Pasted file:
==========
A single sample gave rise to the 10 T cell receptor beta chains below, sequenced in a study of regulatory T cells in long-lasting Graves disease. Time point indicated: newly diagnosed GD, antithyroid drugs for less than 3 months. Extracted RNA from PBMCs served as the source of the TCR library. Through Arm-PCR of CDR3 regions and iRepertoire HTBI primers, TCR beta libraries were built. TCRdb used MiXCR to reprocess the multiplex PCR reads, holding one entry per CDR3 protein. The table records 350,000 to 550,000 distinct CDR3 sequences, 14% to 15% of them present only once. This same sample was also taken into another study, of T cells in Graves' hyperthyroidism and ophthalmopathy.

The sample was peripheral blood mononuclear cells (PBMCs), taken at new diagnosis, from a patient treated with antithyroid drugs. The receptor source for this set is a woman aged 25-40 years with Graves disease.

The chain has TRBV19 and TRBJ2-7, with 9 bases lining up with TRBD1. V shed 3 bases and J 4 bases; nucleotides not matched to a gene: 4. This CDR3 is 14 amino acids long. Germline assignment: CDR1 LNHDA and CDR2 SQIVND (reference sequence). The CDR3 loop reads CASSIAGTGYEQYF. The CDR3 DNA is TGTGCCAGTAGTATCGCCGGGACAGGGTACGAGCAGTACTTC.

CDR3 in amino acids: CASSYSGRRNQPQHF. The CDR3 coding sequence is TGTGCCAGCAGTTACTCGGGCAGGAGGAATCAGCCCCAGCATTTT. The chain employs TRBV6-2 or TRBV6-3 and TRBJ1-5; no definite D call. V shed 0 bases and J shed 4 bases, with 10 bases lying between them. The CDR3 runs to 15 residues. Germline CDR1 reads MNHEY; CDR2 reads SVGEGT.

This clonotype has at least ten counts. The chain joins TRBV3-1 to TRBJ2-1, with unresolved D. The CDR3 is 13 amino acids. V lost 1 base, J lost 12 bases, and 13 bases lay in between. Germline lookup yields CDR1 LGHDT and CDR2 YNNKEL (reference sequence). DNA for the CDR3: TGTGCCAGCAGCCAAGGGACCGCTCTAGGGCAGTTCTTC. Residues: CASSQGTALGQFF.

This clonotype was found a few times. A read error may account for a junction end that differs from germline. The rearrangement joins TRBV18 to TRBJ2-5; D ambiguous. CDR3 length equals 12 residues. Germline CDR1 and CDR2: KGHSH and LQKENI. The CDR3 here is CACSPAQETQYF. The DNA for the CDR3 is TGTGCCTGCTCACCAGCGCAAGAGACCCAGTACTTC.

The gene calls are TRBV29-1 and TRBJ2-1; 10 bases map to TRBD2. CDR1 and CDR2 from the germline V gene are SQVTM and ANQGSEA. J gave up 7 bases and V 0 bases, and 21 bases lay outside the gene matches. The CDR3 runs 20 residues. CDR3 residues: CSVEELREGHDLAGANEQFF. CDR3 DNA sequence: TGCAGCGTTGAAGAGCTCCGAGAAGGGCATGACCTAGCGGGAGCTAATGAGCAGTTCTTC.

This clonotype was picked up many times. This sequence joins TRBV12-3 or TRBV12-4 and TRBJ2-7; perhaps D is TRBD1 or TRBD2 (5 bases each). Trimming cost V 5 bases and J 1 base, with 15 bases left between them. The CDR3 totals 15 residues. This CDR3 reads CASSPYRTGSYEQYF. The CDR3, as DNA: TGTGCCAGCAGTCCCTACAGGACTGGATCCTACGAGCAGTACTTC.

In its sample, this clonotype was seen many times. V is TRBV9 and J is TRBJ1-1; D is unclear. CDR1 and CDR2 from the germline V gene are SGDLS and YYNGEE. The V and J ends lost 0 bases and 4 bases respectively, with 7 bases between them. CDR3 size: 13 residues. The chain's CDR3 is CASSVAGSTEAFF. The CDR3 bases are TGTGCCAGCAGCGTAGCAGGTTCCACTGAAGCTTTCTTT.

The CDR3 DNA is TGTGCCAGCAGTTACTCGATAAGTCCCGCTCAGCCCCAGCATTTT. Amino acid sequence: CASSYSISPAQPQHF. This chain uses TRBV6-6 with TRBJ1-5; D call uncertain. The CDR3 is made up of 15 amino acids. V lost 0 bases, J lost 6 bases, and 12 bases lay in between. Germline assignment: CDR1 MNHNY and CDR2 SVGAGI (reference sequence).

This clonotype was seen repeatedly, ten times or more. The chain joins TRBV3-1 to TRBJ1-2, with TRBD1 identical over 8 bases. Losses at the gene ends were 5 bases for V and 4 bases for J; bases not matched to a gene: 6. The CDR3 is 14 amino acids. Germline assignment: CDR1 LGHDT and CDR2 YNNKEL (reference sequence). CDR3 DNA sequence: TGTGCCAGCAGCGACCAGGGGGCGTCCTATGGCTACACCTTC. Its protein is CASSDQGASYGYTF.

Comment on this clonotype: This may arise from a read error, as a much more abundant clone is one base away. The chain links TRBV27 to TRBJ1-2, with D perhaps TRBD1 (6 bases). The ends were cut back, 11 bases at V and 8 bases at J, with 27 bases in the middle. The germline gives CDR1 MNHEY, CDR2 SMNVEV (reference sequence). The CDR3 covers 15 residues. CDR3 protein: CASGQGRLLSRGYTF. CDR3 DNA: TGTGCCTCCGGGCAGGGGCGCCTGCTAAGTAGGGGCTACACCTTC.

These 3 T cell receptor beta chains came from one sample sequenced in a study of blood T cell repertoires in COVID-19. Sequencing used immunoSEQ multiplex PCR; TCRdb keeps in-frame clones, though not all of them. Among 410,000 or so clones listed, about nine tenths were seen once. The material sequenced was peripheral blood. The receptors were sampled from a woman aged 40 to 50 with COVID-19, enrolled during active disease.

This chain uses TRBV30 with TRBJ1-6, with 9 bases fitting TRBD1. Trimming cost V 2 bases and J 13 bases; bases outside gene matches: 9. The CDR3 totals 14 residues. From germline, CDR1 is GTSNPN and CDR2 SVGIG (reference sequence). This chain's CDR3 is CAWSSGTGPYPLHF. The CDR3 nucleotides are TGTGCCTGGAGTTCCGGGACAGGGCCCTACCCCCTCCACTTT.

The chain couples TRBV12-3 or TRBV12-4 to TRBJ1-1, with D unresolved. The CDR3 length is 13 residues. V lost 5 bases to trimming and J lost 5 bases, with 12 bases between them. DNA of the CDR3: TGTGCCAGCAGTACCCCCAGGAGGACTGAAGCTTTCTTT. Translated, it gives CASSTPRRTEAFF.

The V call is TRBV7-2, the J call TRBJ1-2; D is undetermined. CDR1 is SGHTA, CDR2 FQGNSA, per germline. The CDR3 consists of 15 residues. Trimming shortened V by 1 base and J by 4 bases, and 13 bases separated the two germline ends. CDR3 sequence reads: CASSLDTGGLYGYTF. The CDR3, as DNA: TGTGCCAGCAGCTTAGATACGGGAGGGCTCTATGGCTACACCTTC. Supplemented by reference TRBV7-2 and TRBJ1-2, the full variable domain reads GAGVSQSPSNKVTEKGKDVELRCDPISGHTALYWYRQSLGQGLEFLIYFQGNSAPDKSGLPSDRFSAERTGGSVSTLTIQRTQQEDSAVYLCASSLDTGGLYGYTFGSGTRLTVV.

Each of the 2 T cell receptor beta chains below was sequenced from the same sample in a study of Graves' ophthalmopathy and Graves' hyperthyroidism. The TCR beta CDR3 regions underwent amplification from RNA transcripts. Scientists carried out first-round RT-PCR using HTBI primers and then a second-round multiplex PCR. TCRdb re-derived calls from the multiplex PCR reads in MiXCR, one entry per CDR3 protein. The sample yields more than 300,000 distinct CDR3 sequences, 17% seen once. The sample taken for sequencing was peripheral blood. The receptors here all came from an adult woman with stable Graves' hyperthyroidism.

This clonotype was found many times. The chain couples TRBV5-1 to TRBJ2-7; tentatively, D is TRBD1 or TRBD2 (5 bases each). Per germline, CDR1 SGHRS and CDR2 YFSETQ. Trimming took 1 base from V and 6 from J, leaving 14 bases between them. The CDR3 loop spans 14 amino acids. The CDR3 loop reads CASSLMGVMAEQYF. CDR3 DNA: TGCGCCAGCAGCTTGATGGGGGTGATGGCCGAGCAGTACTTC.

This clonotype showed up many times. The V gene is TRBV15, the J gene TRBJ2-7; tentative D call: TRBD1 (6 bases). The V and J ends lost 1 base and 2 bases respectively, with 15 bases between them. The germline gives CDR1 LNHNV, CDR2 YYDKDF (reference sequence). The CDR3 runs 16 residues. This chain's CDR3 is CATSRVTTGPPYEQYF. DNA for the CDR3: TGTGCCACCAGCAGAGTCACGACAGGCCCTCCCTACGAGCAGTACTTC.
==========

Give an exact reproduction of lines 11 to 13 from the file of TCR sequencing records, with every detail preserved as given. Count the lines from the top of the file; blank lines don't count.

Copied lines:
This clonotype was seen repeatedly, ten times or more. The chain joins TRBV3-1 to TRBJ1-2, with TRBD1 identical over 8 bases. Losses at the gene ends were 5 bases for V and 4 bases for J; bases not matched to a gene: 6. The CDR3 is 14 amino acids. Germline assignment: CDR1 LGHDT and CDR2 YNNKEL (reference sequence). CDR3 DNA sequence: TGTGCCAGCAGCGACCAGGGGGCGTCCTATGGCTACACCTTC. Its protein is CASSDQGASYGYTF.

Comment on this clonotype: This may arise from a read error, as a much more abundant clone is one base away. The chain links TRBV27 to TRBJ1-2, with D perhaps TRBD1 (6 bases). The ends were cut back, 11 bases at V and 8 bases at J, with 27 bases in the middle. The germline gives CDR1 MNHEY, CDR2 SMNVEV (reference sequence). The CDR3 covers 15 residues. CDR3 protein: CASGQGRLLSRGYTF. CDR3 DNA: TGTGCCTCCGGGCAGGGGCGCCTGCTAAGTAGGGGCTACACCTTC.

These 3 T cell receptor beta chains came from one sample sequenced in a study of blood T cell repertoires in COVID-19. Sequencing used immunoSEQ multiplex PCR; TCRdb keeps in-frame clones, though not all of them. Among 410,000 or so clones listed, about nine tenths were seen once. The material sequenced was peripheral blood. The receptors were sampled from a woman aged 40 to 50 with COVID-19, enrolled during active disease.